Project description:Metal nanoparticle synthesis is an interesting area in nanotechnology due to their remarkable optical, magnetic, electrical, catalytic and biomedical properties, but there needs to develop clean, non-toxic and environmental friendly methods for the synthesis and assembly of nanoparticles. Biological agents in the form of microbes have emerged up as efficient candidates for nanoparticle synthesis due to their extreme versatility to synthesize diverse nanoparticles with varying size and shape. In the present study, an eco favorable method for the biosynthesis of silver nanoparticles using marine bacterial isolate has been attempted. Very interestingly, molecular identification proved it as a strain of Ochrobactrum anhtropi. In addition, the isolate was found to have the potential to form silver nanoparticles intracellularly at room temperature within 24 h. The biosynthesized silver nanoparticles were characterized by UV-Vis spectroscopy, transmission electron microscope (TEM) and scanning electron microscope (SEM). The UV-visible spectrum of the aqueous medium containing silver nanoparticles showed a peak at 450 nm corresponding to the plasmon absorbance of silver nanoparticles. The SEM and TEM micrographs revealed that the synthesized silver nanoparticles were spherical in shape with a size range from 38 nm - 85 nm. The silver nanoparticles synthesized by the isolate were also used to explore its antibacterial potential against pathogens like Salmonella Typhi, Salmonella Paratyphi, Vibrio cholerae and Staphylococcus aureus.
Project description:Rapid synthesis of nanomaterials in scalable quantities is critical for accelerating the discovery and commercial translation of nanoscale-based technologies. The synthesis of metal nanogold and silver in volumes larger than 100 mL is not automatized and might require of the use of harsh conditions that in most cases is detrimental for the production of nanoparticles with reproducible size distributions. In this work, we present the development and optimization of an open-access low-cost NanoParticle Flow Synthesis System (NPFloSS) that allows for the rapid preparation of volumes of up to 1 L of gold and silver nanoparticle aqueous solutions.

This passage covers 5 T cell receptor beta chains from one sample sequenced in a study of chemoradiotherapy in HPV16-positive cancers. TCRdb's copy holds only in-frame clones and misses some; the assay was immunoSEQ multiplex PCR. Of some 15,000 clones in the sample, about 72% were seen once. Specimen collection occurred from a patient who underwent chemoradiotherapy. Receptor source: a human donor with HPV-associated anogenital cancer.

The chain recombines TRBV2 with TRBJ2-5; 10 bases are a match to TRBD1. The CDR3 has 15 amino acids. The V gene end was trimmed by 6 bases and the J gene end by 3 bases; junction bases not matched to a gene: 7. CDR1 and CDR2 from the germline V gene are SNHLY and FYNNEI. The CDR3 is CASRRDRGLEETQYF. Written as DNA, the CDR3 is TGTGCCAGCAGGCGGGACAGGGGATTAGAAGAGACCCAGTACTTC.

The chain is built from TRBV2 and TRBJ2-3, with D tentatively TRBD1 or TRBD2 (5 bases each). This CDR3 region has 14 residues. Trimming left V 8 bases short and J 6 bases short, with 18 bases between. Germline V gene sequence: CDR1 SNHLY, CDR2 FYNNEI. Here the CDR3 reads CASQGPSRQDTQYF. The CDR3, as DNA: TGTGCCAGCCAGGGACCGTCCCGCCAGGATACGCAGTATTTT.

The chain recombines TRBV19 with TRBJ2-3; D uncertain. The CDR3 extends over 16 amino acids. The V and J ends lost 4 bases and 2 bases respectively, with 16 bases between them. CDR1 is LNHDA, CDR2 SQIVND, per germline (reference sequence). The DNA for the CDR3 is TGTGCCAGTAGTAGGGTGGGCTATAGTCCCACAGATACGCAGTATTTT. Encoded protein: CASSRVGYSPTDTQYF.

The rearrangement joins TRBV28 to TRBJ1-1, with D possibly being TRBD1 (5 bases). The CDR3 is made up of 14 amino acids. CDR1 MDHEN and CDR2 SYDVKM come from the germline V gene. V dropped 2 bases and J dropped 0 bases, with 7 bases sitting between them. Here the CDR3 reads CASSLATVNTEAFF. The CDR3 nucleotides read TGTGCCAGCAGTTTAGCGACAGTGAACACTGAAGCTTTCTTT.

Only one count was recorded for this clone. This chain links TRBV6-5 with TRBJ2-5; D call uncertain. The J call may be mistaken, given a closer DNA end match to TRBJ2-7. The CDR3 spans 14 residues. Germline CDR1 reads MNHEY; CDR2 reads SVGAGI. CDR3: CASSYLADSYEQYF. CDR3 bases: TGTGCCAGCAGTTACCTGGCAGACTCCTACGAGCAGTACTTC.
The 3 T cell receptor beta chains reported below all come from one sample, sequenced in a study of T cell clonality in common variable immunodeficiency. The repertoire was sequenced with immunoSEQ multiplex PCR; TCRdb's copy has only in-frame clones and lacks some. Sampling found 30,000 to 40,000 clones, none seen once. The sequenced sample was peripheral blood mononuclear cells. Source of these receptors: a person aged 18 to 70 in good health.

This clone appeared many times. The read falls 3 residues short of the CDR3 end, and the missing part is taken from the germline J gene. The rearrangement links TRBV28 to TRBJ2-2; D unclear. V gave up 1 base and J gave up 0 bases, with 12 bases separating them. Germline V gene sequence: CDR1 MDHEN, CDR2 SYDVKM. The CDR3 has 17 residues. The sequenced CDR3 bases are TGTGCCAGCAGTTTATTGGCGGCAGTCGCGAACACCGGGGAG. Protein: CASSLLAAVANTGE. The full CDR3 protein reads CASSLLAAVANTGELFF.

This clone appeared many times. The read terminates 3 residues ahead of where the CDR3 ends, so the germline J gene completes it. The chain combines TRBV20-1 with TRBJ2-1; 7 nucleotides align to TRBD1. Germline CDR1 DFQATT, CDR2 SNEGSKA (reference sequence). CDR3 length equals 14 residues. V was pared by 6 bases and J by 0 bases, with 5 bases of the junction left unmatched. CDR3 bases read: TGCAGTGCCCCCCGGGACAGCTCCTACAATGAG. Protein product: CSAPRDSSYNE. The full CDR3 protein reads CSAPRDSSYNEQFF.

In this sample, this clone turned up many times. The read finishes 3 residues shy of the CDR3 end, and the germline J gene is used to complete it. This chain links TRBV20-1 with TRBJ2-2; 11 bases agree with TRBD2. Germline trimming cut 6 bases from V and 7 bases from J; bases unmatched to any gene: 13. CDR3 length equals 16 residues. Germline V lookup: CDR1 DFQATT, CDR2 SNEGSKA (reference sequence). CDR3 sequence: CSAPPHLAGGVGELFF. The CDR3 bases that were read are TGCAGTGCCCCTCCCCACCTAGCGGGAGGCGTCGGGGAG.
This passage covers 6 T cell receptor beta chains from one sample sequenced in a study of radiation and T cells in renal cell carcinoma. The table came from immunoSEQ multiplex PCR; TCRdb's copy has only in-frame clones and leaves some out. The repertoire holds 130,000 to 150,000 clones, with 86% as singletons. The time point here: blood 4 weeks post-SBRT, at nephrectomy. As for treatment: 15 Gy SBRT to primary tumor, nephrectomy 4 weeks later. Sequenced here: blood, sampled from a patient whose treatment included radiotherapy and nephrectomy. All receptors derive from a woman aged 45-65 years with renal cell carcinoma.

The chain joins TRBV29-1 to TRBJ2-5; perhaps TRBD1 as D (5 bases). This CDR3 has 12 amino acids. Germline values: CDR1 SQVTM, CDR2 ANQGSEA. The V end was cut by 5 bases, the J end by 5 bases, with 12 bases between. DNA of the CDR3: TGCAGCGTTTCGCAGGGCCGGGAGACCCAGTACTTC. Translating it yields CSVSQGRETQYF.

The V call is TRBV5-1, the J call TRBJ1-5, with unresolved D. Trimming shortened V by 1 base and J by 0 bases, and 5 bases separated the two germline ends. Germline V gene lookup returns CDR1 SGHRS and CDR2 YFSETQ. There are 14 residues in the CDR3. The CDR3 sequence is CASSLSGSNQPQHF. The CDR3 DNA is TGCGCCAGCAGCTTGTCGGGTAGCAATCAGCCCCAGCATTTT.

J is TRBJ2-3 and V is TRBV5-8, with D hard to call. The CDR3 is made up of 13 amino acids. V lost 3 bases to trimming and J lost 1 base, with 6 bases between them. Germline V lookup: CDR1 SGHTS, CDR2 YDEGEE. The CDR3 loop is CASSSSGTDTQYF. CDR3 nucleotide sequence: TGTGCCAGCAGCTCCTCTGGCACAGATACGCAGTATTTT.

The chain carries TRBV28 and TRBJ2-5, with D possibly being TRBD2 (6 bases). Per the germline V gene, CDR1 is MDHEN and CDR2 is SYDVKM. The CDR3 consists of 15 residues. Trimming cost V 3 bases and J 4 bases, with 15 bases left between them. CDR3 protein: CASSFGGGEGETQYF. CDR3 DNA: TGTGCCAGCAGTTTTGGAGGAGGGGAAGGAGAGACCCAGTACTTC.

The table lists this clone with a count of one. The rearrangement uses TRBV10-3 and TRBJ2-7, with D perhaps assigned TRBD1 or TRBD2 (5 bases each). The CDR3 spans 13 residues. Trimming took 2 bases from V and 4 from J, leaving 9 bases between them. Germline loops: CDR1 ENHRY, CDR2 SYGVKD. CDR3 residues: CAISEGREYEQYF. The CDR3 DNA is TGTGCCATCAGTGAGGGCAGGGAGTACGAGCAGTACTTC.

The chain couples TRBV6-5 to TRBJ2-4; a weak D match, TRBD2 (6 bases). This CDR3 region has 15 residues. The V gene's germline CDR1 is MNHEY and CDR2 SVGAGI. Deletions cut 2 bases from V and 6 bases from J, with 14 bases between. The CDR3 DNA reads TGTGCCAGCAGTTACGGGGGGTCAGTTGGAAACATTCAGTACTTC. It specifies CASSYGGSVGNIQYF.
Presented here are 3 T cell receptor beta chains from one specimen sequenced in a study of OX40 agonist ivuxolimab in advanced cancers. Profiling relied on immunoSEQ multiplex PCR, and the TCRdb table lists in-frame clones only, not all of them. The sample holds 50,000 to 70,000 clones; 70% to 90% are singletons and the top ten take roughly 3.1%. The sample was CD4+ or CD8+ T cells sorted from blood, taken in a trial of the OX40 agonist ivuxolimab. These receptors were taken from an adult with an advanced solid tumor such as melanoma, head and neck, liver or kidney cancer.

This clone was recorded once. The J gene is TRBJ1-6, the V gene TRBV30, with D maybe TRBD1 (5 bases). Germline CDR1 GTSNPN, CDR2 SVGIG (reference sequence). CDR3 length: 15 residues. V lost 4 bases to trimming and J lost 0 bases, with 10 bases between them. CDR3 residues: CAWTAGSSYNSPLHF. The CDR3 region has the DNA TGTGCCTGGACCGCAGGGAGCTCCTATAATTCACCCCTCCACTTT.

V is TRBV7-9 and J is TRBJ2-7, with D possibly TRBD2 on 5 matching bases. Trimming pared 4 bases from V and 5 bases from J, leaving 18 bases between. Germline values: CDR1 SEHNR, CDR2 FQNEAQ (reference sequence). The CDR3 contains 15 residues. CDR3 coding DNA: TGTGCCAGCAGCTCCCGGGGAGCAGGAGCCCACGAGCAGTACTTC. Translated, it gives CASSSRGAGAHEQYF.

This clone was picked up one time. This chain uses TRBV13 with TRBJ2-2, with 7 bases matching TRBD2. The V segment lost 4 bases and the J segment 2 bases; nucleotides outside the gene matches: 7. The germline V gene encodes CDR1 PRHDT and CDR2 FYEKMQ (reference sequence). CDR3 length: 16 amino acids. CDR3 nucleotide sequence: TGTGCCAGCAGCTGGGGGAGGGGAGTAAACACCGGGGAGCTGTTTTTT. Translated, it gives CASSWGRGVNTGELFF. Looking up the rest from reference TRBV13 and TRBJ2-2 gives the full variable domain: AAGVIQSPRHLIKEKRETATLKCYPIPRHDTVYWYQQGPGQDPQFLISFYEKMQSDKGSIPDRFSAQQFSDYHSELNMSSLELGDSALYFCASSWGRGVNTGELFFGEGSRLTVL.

Project description:The toxicity of silver and zinc oxide nanoparticles is hypothesised to be mediated by dissolved metal ions and cerium dioxide nanoparticles (CeO2 NPs) are hypothesised to induce toxicity specifically by oxidative stress dependant on their surface redox state. To test these hypotheses, RNAseq was applied to characterise the molecular responses of cells to metal nanoparticle and metal ion exposures. The human epithelial lung carcinoma cell line A549 was exposed to different CeO2 NPs with different surface charges, micron-sized and nano-sized silver particles and silver ions, micron-sized and nano-sized zinc oxide particles and zinc ions, or control conditions, for 1 hour, 6 hours and 24 hours. Concentrations were the lower of either EC20 or 128 micrograms/mL. Transcriptional responses were characterised by RNAseq transcriptomics using an Illumina HiSeq2500 .